5 Mistakes Tech Managers Make When Hiring


If you’re serious about hiring the best tech talent today, you have to be both fast and smart. However, some tech managers are losing qualified candidates by making basic missteps in their approach to hiring. Don’t make the mistake of treating the process like a chore, or thinking all candidates are anxiously waiting for any employer that comes along. The truth is, today’s technology professionals are a dynamic lot, enthusiastic about their work and more than willing to wait for the right opportunity before making a move.

If you’re struggling to fill roles on your tech team, see if you’re making any of these mistakes:

1. Don’t Expect the Dream Candidate Yesterday

Chances are the tech pro you want is already working. Today’s tech unemployment rate has been hovering around a paltry 2 percent. For some jobs (such as Network, Systems or Database Administrators), the rate is less than 1 percent.

That means you have to determine whether your dreams are realistic. There’s no such thing as a developer with five years of Swift experience, after all. But there are plenty of veteran professionals who could pick up the language quickly and combine it with a more seasoned approach, so be sure to consider the whole package when you’re envisioning your ideal candidate. Skills and experience count, but so does the ability to learn and grow along with the position.

2. Provide a Clear Vision of the Role

If you can’t provide a clear description of the job and its requirements for success, you’ll have a hard time getting the attention of qualified candidates. Without that clear vision, a recruiter can’t deliver the types of candidates you need. Tech professionals need to know how the role fits into the firm’s tech team as well as the wider business, so paint a picture of an exciting role that matters.

An easy way to make sure you and your recruiter are on the right track is to review and complete a New Tech Hire Summary.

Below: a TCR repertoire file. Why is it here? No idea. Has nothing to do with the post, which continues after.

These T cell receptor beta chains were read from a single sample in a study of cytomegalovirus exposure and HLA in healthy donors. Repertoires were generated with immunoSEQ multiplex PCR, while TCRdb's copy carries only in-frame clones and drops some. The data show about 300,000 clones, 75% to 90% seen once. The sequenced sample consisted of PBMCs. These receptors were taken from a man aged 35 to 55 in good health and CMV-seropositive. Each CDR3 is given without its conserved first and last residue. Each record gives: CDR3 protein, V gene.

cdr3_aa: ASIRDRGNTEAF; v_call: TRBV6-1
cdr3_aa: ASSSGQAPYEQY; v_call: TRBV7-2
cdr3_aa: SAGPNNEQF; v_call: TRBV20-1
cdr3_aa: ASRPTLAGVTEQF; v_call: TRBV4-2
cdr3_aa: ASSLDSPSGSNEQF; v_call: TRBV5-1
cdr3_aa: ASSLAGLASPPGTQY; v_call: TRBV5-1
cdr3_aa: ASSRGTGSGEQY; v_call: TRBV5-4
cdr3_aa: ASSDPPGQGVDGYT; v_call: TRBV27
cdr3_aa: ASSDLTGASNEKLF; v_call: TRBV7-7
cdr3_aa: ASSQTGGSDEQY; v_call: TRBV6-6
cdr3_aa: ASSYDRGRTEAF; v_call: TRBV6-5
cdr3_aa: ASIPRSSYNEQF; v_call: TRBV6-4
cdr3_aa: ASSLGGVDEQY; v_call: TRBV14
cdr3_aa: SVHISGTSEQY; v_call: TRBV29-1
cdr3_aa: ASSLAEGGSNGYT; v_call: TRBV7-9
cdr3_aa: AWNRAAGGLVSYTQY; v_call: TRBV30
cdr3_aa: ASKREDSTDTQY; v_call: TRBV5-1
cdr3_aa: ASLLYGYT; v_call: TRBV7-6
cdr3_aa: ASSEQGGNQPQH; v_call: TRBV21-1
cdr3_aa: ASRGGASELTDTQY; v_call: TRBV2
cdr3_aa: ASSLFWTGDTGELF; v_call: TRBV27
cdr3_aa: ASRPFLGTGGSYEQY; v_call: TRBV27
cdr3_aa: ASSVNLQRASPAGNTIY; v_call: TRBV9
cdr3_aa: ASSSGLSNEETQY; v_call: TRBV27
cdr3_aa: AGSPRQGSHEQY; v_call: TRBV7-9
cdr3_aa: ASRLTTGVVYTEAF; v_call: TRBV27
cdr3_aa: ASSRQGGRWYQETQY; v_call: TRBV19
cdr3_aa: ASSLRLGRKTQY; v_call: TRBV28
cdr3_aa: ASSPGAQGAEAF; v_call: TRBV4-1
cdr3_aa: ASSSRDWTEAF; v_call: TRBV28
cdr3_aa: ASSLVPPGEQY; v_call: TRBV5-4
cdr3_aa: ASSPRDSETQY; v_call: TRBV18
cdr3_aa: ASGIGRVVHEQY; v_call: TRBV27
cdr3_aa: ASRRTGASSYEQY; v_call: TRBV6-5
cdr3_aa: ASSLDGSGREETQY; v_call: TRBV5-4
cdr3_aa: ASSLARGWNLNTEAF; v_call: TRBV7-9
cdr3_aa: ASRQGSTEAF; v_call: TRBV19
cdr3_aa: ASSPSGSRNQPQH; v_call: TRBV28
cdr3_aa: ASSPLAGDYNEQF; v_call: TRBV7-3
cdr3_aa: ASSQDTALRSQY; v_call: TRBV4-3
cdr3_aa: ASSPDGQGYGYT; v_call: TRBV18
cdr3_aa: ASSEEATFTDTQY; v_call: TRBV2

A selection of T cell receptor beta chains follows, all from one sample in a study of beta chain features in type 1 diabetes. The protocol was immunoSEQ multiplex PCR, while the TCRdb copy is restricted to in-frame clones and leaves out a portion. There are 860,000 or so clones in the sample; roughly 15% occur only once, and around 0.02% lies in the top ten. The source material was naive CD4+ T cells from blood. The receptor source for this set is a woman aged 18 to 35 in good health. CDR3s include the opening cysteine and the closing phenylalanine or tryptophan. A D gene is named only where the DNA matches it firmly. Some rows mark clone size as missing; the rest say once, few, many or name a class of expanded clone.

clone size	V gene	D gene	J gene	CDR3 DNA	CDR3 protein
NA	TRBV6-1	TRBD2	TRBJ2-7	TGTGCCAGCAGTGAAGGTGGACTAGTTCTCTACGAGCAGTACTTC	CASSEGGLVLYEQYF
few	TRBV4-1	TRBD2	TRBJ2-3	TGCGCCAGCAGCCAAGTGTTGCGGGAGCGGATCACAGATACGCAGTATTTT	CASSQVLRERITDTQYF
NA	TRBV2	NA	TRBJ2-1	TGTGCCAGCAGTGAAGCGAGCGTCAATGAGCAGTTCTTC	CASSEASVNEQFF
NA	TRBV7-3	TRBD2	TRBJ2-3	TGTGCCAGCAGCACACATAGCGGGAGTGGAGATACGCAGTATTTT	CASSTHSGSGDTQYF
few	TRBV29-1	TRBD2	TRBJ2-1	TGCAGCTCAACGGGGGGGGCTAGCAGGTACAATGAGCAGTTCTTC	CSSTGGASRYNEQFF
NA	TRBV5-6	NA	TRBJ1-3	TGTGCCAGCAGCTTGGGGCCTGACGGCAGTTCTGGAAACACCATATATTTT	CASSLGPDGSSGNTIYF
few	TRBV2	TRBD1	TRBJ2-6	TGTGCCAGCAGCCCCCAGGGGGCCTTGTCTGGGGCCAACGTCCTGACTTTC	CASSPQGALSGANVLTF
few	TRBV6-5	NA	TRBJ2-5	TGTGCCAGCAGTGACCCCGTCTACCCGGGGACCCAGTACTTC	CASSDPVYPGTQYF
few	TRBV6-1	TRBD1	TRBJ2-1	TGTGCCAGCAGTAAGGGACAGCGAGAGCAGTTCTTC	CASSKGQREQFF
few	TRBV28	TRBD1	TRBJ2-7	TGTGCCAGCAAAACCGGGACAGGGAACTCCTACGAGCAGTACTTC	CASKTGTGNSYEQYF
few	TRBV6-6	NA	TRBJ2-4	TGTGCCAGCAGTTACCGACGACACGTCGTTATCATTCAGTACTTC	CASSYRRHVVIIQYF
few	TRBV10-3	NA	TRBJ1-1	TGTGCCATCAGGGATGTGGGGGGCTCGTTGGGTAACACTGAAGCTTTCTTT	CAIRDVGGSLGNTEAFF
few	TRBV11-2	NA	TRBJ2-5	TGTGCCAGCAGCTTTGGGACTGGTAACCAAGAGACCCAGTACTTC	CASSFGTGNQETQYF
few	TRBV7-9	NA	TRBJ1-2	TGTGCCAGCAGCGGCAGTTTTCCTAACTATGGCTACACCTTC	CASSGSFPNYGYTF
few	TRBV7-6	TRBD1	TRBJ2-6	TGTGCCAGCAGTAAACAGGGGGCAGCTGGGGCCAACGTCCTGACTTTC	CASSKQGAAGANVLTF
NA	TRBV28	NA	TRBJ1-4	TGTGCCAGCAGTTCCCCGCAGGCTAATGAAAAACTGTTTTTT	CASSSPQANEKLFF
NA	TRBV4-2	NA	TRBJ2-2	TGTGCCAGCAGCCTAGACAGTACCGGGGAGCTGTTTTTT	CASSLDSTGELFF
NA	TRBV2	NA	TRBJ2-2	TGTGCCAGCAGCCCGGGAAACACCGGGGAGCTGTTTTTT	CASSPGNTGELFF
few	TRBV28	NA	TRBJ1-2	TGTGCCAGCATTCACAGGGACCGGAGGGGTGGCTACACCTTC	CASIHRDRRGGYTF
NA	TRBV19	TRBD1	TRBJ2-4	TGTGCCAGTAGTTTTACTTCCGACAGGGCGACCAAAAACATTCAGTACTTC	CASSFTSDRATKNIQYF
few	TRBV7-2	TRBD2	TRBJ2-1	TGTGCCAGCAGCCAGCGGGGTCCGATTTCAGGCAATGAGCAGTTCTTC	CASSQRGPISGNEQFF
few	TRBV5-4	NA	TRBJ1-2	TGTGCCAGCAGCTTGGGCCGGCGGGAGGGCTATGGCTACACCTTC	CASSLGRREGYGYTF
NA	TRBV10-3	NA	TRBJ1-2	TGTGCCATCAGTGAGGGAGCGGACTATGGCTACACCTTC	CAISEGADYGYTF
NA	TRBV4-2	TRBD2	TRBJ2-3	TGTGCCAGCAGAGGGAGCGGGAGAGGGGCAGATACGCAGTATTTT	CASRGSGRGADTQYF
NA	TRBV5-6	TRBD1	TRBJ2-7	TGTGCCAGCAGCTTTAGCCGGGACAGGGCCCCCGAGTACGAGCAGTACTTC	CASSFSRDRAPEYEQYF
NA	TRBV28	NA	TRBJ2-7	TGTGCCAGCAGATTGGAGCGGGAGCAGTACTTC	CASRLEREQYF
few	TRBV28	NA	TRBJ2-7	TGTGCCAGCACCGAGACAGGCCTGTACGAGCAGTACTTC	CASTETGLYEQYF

3. Don’t Expect a Top-Shelf Candidate At a ‘Sale Price’

When the labor market’s this tight, candidates expect to be paid well for their talents. And if their skills are in particular demand, they may be considering two or three job offers along with yours, so be ready to pay a premium for hot skills such as those related to Big Data, the cloud or nearly anything mobile. If your company’s located in a relatively remote area, you may still have to pay the kind of wages offered in major tech centers if you want to lure big-league talent.

4. Don’t Procrastinate

When smart companies find the right candidate, they move fast. From the tech professional’s perspective, there’s little reason to wait and see whether a better deal is coming when they’re already entertaining multiple offers. So do everything you can to streamline your hiring process: Review resumes promptly, schedule interviews right away and make sure HR’s up-to-date on your progress. Not only does this help counteract the efforts of competing employers, it shows the candidate that you’re serious about their potential and enthusiastic about their coming to work for you.

5. Don’t Have a ‘What Can You Do for Me’ Attitude

If you act as if the hiring process is all about making candidates prove their worth, they’re sure to hurry in the opposite direction. Instead, take advantage of every opportunity to sell them on what makes your company unique: the engaging culture, the perks, paid training, access to the newest tech and opportunities for advancement. Specialists in emerging technologies such as Cloudera Impala, Ansible and Xamarin can have their pick of opportunities. You’ll have to prove that a job at your company will do more for their careers than working somewhere else.

To attract the right candidates, tech managers must be realistic about the roles you’re trying to fill, ready to sell the advantages of their companies, and recognize that the job market has changed from where it was just a few years ago. Be proactive and engaged, and you’ll show tech pros you’re the kind of boss they want to work for.

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